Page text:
Mutable Instruments Rings Resonator Module review

  • £219

Bringing physical modelling synthesis to Eurotrack

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Our Verdict

Easily grasped, yet deep. A gorgeous and refreshingly unique-sounding palette. Highly musical, versatile, ear-catching, and exceptional value for money.


  • Superb sounds. Great value.


  • None
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A new module from Mutable Instruments tends to be met with an explosion of fandom in the Eurorack community and Rings looks like no exception.

Following on the heels of the physical modelling beastie Elements, Rings takes Elements' resonator section, and morphs it into a brand new module.

First, as to what it actually is: in all practical senses, it's a complete voice – we never felt the urge to add anything beyond algorithmic reverb.

You can feed it a pitch and gate (or less) and it'll spit out complete, usable sounds at your chosen pitch. Mutable puts it well: "Rings is the bar, the tube, or the bunch of strings you cause to vibrate with an external signal".

Mutable is definitely selling it short. We explored for hours creating a wild little modular orchestra with nothing at all connected to the Rings 'In' excitation input. But when you then account for external, inputted (modular-level) sources as exciters, you effectively multiply its sound generating capability (within the world of resonators, at least) by an infinite amount.

Wait. Rewind. 'Resonator?!', you scream? Well, unlike your Grampy's ol' subtractive synth, Rings is a DSP-based physical modelling synth, employing three uncommon forms of physical modelling synthesis to do its thing – here referred to as Modal, Sympathetic String Synthesis and Inharmonic String Synthesis.

The (clear and well-written) online manual will tell you how each mode works and what all the dials do. Here let's focus on what they translate to in musical terms, and we must beg that you listen to the audio included: hearing is believing – the sounds Rings can make were quite often at
odds with anything we'd imagine a small Eurorack module being capable of generating.

There are no additional effects used in the samples, just external modulation. To briefly mention usability: it is very easy to use; you tap the buttons to cycle the three modes and three polyphony states (yes, more on that shortly), and multi-colour LEDs confirm the state.

Tinker with the (solid, firm) knobs, and react. No manual required, really, though the included printed getting-started guide is a nice touch.

Another remarkable thing is that Rings is polyphonic. You can use it in a monophonic mode with additional harmonics but, by cycling a button, it becomes two or four-note polyphonic.

Now physical modelling leads to a particular sonic palette, nothing like the world of saws, squares and triangles. We're talking bowed instruments, struck metal, glass, and wood. Hollow thuds, mallets, and strings: sustaining pianos, harpsichords, and flutes and reeds... but those are only the extremes.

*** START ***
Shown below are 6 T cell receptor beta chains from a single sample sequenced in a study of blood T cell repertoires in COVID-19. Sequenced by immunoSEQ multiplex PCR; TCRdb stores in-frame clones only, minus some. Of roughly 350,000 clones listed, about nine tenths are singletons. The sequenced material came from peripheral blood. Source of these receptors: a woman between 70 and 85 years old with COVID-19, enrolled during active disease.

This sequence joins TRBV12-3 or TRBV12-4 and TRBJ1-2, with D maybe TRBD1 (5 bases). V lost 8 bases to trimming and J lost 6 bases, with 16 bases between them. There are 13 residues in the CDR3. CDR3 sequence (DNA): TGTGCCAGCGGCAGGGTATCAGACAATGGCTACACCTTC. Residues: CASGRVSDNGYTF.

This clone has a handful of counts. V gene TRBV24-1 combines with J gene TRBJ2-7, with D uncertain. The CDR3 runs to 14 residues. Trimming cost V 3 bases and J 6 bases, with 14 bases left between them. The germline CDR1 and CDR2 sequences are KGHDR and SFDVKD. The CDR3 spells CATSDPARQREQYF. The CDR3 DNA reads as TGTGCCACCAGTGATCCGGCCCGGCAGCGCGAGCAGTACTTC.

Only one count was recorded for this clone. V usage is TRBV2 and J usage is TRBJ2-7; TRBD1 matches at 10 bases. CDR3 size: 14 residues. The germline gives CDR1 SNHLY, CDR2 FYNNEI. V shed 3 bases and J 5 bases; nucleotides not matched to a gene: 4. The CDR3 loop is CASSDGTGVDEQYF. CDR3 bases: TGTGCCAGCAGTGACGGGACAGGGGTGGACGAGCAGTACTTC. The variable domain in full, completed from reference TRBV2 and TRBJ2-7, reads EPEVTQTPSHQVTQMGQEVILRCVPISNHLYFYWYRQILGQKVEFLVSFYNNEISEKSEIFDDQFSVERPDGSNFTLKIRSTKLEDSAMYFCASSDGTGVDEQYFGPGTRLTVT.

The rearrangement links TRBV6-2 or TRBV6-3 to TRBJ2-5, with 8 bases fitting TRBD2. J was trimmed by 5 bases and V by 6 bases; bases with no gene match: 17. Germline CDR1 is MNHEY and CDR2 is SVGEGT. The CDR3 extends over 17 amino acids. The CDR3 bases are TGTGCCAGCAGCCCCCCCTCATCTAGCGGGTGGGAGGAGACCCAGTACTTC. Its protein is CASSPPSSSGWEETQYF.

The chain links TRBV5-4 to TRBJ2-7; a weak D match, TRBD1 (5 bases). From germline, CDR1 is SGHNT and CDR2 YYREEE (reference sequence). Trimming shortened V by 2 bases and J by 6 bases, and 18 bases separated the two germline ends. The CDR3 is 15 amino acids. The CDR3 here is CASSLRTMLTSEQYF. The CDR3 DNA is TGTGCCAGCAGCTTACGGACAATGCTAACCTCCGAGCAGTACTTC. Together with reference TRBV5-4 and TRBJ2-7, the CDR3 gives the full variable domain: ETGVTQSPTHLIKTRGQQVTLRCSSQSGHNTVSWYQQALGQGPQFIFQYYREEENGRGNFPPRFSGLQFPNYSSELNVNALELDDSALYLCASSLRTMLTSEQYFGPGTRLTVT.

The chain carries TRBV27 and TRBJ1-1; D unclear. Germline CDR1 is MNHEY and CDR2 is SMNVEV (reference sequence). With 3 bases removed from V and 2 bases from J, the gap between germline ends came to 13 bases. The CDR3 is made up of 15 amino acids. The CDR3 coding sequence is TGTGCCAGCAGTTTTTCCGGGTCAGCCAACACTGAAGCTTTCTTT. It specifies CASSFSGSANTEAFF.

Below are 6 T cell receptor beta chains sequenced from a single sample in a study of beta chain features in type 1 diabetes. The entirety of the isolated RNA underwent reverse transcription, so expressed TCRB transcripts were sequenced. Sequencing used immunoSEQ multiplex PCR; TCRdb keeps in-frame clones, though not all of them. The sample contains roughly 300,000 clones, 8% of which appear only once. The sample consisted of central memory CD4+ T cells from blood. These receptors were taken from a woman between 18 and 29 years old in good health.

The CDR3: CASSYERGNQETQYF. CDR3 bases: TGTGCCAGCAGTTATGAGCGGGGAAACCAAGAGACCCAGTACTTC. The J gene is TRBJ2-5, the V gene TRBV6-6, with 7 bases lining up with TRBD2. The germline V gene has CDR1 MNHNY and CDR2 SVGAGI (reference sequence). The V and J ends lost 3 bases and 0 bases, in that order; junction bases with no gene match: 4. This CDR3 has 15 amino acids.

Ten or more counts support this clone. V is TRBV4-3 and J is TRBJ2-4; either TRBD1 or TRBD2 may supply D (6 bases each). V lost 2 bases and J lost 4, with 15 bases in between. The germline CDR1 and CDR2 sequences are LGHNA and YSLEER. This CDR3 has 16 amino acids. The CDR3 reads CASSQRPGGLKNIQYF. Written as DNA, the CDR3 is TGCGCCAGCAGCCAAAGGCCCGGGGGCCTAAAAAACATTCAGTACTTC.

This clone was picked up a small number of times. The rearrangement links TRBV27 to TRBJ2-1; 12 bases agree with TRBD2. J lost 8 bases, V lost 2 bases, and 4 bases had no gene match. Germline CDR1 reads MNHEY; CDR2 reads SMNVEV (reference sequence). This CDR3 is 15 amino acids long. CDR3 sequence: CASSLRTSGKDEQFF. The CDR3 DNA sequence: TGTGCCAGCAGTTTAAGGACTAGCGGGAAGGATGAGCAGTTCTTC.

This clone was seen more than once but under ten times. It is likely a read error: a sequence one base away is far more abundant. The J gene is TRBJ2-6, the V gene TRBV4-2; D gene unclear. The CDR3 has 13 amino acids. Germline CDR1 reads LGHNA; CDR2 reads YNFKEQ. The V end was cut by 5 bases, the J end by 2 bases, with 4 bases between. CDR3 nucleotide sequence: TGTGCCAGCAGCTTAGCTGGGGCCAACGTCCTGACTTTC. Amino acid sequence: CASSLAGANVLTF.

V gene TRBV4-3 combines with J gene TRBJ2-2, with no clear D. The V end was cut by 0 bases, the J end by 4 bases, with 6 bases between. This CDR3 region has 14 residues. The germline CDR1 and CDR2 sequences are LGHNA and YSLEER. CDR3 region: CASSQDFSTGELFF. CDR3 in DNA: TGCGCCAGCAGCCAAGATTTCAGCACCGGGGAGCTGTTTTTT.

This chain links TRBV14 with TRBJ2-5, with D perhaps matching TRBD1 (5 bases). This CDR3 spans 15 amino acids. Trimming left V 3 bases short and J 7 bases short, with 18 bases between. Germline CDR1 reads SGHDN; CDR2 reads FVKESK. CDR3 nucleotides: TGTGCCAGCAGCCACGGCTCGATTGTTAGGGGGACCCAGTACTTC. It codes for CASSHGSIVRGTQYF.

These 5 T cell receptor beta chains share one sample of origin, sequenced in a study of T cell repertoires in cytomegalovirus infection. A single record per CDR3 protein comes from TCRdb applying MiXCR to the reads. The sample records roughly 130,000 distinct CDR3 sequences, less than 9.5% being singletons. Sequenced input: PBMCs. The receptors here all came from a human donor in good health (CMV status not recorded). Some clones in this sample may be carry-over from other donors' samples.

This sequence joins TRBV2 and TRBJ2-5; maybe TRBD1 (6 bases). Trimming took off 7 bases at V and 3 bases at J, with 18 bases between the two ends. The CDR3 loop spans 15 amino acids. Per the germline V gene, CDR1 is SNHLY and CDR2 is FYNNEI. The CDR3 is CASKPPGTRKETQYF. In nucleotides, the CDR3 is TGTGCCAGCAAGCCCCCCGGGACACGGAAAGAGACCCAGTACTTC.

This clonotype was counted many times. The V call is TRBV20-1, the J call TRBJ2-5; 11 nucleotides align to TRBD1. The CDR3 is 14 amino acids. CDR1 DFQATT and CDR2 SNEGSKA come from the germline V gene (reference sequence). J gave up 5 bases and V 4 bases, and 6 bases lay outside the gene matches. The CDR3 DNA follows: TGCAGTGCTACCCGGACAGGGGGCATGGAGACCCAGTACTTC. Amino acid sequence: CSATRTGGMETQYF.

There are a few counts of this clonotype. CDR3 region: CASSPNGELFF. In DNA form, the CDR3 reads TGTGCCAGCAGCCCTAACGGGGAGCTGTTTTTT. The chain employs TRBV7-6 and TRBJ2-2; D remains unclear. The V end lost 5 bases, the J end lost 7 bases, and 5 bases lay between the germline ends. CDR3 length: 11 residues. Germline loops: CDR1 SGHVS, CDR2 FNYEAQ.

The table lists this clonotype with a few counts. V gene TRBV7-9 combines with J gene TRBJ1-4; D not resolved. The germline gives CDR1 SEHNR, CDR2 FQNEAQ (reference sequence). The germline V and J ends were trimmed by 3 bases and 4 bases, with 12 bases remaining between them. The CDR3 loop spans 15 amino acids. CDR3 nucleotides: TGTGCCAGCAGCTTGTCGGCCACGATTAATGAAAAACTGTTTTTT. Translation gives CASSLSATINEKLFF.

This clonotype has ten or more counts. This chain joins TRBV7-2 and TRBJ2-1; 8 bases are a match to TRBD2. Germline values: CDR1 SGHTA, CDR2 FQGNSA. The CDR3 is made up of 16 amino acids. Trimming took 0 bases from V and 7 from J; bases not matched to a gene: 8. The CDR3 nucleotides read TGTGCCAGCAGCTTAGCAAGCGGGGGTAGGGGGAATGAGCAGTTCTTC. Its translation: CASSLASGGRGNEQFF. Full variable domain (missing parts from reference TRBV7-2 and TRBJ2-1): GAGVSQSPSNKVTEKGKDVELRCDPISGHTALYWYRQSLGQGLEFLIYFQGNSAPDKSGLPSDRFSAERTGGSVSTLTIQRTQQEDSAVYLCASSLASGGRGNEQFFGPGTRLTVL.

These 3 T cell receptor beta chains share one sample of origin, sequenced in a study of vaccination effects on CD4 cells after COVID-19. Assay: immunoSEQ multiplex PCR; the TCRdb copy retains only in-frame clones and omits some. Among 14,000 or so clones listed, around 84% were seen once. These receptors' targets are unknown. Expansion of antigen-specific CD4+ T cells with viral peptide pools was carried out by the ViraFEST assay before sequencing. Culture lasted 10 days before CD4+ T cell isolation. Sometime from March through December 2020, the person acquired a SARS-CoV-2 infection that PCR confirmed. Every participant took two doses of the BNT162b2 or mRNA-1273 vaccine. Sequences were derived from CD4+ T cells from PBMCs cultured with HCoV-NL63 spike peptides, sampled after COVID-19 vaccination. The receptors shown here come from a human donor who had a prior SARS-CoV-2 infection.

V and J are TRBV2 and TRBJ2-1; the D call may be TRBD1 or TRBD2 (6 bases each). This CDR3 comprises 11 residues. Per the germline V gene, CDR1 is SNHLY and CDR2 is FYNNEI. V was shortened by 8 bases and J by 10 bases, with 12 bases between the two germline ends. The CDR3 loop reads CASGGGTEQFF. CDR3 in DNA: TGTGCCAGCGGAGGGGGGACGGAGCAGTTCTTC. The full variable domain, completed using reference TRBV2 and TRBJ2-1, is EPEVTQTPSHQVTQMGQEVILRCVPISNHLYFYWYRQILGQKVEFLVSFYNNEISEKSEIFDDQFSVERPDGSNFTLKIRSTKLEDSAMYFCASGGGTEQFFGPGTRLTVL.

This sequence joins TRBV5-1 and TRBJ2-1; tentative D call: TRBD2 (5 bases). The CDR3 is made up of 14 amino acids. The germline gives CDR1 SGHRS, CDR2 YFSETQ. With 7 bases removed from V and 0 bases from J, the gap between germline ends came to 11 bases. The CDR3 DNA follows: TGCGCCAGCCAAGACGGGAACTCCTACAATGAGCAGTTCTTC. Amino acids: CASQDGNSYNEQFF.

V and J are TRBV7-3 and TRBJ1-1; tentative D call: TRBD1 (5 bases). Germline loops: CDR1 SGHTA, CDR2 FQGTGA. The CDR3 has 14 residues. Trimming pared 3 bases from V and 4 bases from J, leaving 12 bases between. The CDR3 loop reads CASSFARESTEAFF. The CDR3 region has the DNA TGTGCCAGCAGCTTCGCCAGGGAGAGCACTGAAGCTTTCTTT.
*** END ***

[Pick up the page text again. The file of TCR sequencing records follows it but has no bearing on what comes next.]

There aren't detents on the knobs here, so you explore a wide and strange no man's land in-between all these sounds, under full voltage control. In a world of subtractive synths, Rings is a refreshing sounding module to say the least.

Another remarkable thing is that Rings is polyphonic. You can use it in a monophonic mode with additional harmonics but, by cycling a button, it becomes two or four-note polyphonic.

We can obviously only feed it monophonic CV, but with the damping knob up, individual note lengths decay into one another, and then it really is a wild, physical modelling polysynth. When you add in modulation – and every parameter can be modulated – it adds extraordinary life and richness to the sounds, morphing entire textures and timbres, adding ultra-rich-PWM/ chorus effects in some modes, but with a weirdly real-yet-impossible tone.

It is quite capable of making almost overwhelming walls of sound, especially when fed fast and funky sequences, capable of sounding like a furious Steve Reich ensemble of marimba players hammering the open strings of a prepared piano, but in the true spirit of synthesizers it often sounds quite convincingly like a real 'thing'.

And most interestingly, like a 'thing' you can't quite put your finger on. Is that the sound of a five foot square plastic cube being struck with the bar of a marimba? Hmm... No... but it almost could be...

Back to the modes. The Modal mode touches on the sound of harmonic and inharmonic struck handbells and gongs, percussive log hits, 'spectral-processing-y' sounds, and interestingly FM-synth-ish tones we think would work wonderfully for live Techno sets.

The Sympathetic Strings mode created lovely, swirly, piano-like drones, harpsichordy, sitary, plucky, zingy sounds, beautiful violin-y, cello-ish tones, snarls and rasps. It sometimes sounded like running a piano through a stack of phasers, or like struck/tapped strings. The Inharmonic Strings mode can give a tubey vibe (as in pipe), leading into chiffy flute and log sounds, more hollow reedy sounds, and strange harpsichord and bell hybrids.

We were getting sounds that would be right at home in some kind of heartbreaking The Orb outtake, or a Bibio record – just add tape hiss. It takes you somewhere in-between sampling and synthesis, in stereo and with polyphony, and sounds really, really good.

We know of no other single piece of hardware or software that can do everything Rings can, and with such character, class and sonic integrity.

When you consider the infinite potential for CV modulation and external audio input, the sheer value for money here is, frankly, nuts.

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